That may be, but I was pretty surprised when I learned that Orthodox "fasting" is "hey, we can have fish today". My idea of fasting is water fasting, which I do as a matter of health practice a few days a week. What Orthodox call "fasting" is what I call "abstinence".
The simple fact is that the vast majority of Orthodox, including nearly all of those who stress the importance of fasting, just don't fast - other than in the morning prior to Holy Communion. When the canons or the Fathers speak of fasting, it means no food or drink for a certain time (typically until the 9th Hour - 3pm). Abstaining from animal products, wine and oil is a supplement.
Of course, there are many times of the year when abstinence is prescribed, but fasting is not. On every Saturday and Sunday of Lent, for example, abstinence from animal products is prescribed, while fasting is prohibited by the canons.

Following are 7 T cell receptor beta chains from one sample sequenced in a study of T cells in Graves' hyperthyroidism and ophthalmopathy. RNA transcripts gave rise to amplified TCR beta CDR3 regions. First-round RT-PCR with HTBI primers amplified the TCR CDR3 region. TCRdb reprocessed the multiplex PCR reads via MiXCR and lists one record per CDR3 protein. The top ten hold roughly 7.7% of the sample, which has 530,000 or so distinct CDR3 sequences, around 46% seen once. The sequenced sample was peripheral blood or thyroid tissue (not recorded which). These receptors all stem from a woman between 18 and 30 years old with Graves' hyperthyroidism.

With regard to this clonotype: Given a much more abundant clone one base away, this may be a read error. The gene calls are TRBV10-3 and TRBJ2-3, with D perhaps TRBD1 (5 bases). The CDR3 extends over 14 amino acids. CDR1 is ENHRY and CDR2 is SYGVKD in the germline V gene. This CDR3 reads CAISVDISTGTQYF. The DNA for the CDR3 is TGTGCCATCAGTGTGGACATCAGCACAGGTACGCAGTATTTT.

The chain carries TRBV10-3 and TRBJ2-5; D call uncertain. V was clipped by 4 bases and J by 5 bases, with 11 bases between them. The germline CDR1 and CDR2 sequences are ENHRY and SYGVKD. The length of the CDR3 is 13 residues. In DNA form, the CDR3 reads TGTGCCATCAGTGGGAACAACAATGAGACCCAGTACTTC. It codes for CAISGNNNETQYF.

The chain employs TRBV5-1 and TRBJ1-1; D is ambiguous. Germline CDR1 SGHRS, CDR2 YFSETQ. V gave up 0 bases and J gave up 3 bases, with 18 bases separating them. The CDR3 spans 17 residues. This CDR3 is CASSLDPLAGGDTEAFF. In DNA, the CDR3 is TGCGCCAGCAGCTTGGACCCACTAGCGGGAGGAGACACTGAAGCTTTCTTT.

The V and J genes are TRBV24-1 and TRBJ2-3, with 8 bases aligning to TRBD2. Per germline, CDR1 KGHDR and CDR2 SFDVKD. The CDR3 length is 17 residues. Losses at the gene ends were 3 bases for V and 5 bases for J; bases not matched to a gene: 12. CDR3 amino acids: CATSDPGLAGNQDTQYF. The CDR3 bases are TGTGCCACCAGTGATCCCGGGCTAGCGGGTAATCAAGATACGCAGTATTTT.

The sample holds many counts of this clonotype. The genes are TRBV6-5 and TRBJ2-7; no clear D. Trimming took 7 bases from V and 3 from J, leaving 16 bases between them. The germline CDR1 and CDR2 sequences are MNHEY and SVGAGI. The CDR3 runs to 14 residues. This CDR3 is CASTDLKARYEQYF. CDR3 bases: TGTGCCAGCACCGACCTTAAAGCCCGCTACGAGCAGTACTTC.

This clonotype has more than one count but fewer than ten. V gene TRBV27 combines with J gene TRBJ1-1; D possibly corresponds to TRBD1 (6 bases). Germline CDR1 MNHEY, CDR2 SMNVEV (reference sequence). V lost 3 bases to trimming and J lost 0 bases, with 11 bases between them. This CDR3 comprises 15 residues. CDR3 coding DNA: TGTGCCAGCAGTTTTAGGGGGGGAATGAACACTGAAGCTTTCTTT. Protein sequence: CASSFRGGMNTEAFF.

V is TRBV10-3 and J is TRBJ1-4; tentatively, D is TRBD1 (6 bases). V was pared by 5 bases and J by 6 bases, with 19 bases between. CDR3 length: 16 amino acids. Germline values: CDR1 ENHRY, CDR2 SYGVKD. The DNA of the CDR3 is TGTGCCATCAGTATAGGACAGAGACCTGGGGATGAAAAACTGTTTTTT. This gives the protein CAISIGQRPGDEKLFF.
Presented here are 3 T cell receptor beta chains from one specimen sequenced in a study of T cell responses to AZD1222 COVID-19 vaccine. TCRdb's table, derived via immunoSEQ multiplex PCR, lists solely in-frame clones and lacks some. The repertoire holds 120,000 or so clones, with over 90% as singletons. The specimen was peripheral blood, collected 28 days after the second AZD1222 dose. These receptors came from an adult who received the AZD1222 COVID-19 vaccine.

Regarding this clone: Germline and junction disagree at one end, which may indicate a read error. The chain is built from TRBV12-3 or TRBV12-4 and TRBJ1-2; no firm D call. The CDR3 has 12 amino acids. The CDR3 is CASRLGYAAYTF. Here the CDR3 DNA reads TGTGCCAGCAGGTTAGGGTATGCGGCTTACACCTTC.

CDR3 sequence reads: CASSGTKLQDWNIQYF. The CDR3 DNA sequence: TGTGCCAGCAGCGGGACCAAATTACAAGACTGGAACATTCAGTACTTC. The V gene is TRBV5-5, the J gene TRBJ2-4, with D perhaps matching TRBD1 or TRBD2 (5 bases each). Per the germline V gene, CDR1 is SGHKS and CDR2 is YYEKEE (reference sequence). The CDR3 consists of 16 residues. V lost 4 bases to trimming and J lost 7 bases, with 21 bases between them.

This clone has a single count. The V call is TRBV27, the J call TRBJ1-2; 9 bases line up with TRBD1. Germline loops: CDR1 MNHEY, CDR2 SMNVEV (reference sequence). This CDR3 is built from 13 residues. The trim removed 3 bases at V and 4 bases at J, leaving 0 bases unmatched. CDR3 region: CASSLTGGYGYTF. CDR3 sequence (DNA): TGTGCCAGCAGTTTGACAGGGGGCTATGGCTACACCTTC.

Generally speaking, on days when oil or wine and not permitted, a total fast should be kept until the 9th Hour, after which a single vegan meal may be eaten. On days when oil and wine are permitted, animal products are a no no, but you can eat at any time of the day.
So yes, what most Orthodox call fasting is mere abstinence from animal products. Traditionally, however, the Orthodox Church prescribes a rather severe form of fasting that would make Ramadan seem rather trivial by comparison.